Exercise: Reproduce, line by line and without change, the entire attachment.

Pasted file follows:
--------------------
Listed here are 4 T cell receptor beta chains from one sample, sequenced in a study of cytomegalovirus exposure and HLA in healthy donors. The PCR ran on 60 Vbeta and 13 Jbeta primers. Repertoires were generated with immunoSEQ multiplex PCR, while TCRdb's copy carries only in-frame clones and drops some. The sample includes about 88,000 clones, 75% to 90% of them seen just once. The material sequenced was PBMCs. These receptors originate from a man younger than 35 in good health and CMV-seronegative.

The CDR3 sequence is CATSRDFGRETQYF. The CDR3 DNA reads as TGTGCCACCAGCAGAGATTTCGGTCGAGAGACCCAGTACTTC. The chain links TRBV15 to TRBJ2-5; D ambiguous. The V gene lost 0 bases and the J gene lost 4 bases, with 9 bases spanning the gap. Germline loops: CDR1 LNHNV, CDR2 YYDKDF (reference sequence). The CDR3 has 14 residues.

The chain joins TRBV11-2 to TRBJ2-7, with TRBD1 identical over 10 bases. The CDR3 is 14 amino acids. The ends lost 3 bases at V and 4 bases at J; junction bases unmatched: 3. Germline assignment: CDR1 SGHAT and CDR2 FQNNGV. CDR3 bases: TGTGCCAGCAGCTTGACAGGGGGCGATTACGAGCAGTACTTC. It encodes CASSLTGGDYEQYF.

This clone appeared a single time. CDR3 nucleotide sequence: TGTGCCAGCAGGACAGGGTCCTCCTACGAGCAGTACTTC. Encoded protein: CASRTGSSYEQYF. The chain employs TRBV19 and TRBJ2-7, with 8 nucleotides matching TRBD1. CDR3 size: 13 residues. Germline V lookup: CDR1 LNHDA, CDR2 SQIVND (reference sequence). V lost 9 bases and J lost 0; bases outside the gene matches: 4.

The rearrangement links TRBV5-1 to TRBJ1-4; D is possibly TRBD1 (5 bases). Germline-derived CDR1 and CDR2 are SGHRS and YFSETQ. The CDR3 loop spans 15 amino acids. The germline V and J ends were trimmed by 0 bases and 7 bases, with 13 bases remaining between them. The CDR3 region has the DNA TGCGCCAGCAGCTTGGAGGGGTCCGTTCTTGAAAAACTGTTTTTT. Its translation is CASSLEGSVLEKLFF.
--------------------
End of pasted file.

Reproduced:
Listed here are 4 T cell receptor beta chains from one sample, sequenced in a study of cytomegalovirus exposure and HLA in healthy donors. The PCR ran on 60 Vbeta and 13 Jbeta primers. Repertoires were generated with immunoSEQ multiplex PCR, while TCRdb's copy carries only in-frame clones and drops some. The sample includes about 88,000 clones, 75% to 90% of them seen just once. The material sequenced was PBMCs. These receptors originate from a man younger than 35 in good health and CMV-seronegative.

The CDR3 sequence is CATSRDFGRETQYF. The CDR3 DNA reads as TGTGCCACCAGCAGAGATTTCGGTCGAGAGACCCAGTACTTC. The chain links TRBV15 to TRBJ2-5; D ambiguous. The V gene lost 0 bases and the J gene lost 4 bases, with 9 bases spanning the gap. Germline loops: CDR1 LNHNV, CDR2 YYDKDF (reference sequence). The CDR3 has 14 residues.

The chain joins TRBV11-2 to TRBJ2-7, with TRBD1 identical over 10 bases. The CDR3 is 14 amino acids. The ends lost 3 bases at V and 4 bases at J; junction bases unmatched: 3. Germline assignment: CDR1 SGHAT and CDR2 FQNNGV. CDR3 bases: TGTGCCAGCAGCTTGACAGGGGGCGATTACGAGCAGTACTTC. It encodes CASSLTGGDYEQYF.

This clone appeared a single time. CDR3 nucleotide sequence: TGTGCCAGCAGGACAGGGTCCTCCTACGAGCAGTACTTC. Encoded protein: CASRTGSSYEQYF. The chain employs TRBV19 and TRBJ2-7, with 8 nucleotides matching TRBD1. CDR3 size: 13 residues. Germline V lookup: CDR1 LNHDA, CDR2 SQIVND (reference sequence). V lost 9 bases and J lost 0; bases outside the gene matches: 4.

The rearrangement links TRBV5-1 to TRBJ1-4; D is possibly TRBD1 (5 bases). Germline-derived CDR1 and CDR2 are SGHRS and YFSETQ. The CDR3 loop spans 15 amino acids. The germline V and J ends were trimmed by 0 bases and 7 bases, with 13 bases remaining between them. The CDR3 region has the DNA TGCGCCAGCAGCTTGGAGGGGTCCGTTCTTGAAAAACTGTTTTTT. Its translation is CASSLEGSVLEKLFF.